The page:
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I am pretty sure I need new spark plugs at least this has been reccommended by the last shop I was at.

 

Is this something a car repair NOVICE can handle.  I drive a 2005 subaru outback 2.5l.  It has 134000 miles on it.  I haven't looked into this very much yet but kinda thinkg it wouln'd be too difficult. I did replace a power sterring belt or something a couple of yearrs ago. I think I killed my alternator because I didn't have a torque wrench.   Would this be easy enough?

 

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Unsure how you'd kill an alternator due to no torque wrench.

 

I've done plugs on a 2005(maybe 2006) Impreza 2.5 SOHC.

 

Mostly the usual deal.  Patience.  A lot of wierd common tools.  I usually use a spark plug socket with a swivel built in.  I believe I usually also use the shortest extension (a Snapon like maybe 1"), various combinations.

 

Don't be afraid to use a way long extension to actually ge tthe ratchet out of the engine bay,

 

SOmetimes washer bottle removal helps.

 

FYI IMO those plugs will run well past the interval. But when built there is no anti-seize used.  SO use some ont eh new ones, I also use dielectric grease on the plugs/wires.

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Just wondering if I will save much $$ or anything else by doing it on my own or if going on my own will lead to alots of time and frustration.  Heck I don't even know how much spark plugs cost or what the right type would be.

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The way I see it, finding out the cost of spark plugs is fairly easy. Finding the right type is pretty easy. Heck, getting them out is pretty easy, once you figure out just the right combination of swivels, extensions, and wobbly sockets.

 

Me, I'm scared to death of cross threading 'em when I put them in. That could end up being a PITA to deal with. So the next time I do plugs (I'm due for 'em in my Baja, so that'll be soon), I figure I'm going to try a trick I read about somewhere on here:

 

Mark the depth of the socket assembly when the spark plug is fully installed, so I know how far the new plug should sit once it's in there. Then when I'm installing the new one, I plan on slipping a bit of surgical tubing over the terminal end of the plug, giving me just enough friction to get the plug started properly, but not enough to let me cross thread it.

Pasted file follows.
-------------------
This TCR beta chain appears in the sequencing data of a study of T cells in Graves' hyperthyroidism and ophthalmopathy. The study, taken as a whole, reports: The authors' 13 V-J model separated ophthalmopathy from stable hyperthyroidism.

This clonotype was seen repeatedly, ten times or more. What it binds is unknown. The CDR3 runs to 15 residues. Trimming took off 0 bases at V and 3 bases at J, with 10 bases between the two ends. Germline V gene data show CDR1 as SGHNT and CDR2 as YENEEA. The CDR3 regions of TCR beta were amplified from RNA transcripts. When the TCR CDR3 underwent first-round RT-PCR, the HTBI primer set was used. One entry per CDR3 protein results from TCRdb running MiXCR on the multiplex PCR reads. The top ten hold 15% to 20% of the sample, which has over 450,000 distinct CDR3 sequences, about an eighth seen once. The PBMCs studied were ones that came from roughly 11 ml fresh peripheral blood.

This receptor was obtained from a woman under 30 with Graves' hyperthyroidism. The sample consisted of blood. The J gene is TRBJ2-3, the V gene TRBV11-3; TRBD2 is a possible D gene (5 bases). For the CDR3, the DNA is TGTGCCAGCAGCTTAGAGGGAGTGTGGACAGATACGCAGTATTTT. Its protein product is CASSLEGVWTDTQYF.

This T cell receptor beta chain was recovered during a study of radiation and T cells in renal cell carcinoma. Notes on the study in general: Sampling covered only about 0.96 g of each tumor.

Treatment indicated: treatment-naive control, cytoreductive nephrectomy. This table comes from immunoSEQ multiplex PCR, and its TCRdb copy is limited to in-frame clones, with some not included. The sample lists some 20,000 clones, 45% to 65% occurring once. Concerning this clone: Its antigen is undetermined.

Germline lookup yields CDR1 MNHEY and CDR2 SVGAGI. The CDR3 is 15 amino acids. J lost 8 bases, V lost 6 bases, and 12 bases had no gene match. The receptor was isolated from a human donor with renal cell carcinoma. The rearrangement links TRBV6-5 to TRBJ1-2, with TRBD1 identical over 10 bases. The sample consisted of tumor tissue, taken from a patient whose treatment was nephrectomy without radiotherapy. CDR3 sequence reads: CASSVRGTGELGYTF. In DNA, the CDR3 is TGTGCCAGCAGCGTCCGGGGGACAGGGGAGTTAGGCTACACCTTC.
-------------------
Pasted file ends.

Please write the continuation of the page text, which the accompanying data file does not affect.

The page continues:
So goes the idea, at least.

Edited by the_bard

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I am pretty sure I need new spark plugs at least this has been reccommended by the last shop I was at.

 

Is this something a car repair NOVICE can handle.  I drive a 2005 subaru outback 2.5l.  It has 134000 miles on it.  I haven't looked into this very much yet but kinda thinkg it wouln'd be too difficult. I did replace a power sterring belt or something a couple of yearrs ago. I think I killed my alternator because I didn't have a torque wrench.   Would this be easy enough?

 

I actually made a video when I did the plugs on my 05 outback recently. Have a look and see if you want to dive into the job or not. It's not really a nasty job, just a bit silly. Don't be in a hurry.

 

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Super easy. Pull the intake tube/airbox, and battery. Easy access to all 4 with basic hand tools. I do it in about 20 minutes, novice shouldn't take more than an hour.

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owners manual should give you the correct type of spark plug to use - these cars like the NGK products. Cost - should be less than $2 each - no more than $3...

 

Having a shop do this - labor is the big factor here - labor charges vary depending on where you live - around me it is typically around $45-55 per hour, but some have reported as high as $85 per hour, or more - usually in the larger cities...so yeah, you could easily save money doing it yourself (if you have tools) - plus, you get the satisfaction of having done it.

 

Changing spark plugs is not all that difficult, per se - but can be a little time consuming for a first timer.

 

Drivers side is usually the harder side - more things in the way - making it a bit awkward to get in there, but not impossible. 

 

The biggest issue with the aluminum blocks is to make sure you dont cross thread when installing the new plugs. A little trick that I use is turn the new plug backwards (as if taking it out) until I feel it "pop" into the threads, then turn in - I do this by hand...put new plug into the plug socket (with a short extension attached for holding on to), insert in the hole, and thread in...it should go fairly easily - if there is resistance, stop, back it out, and try again.

 

Once it is threaded in by hand as far as you can, attach the ratchet and snug it down - do not overtighten! you only need to "snug" it - about a half turn after it 'hits bottom'

 

In all seriousness - I am only about 3 - 3.5 hours away from you (if you really are in Minneapolis) - if you cared to take a little road trip, I would be happy to help you through your first plug change.

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I do plugs wires and valve covers as a set no point if oils going to get on your new plugs and wires

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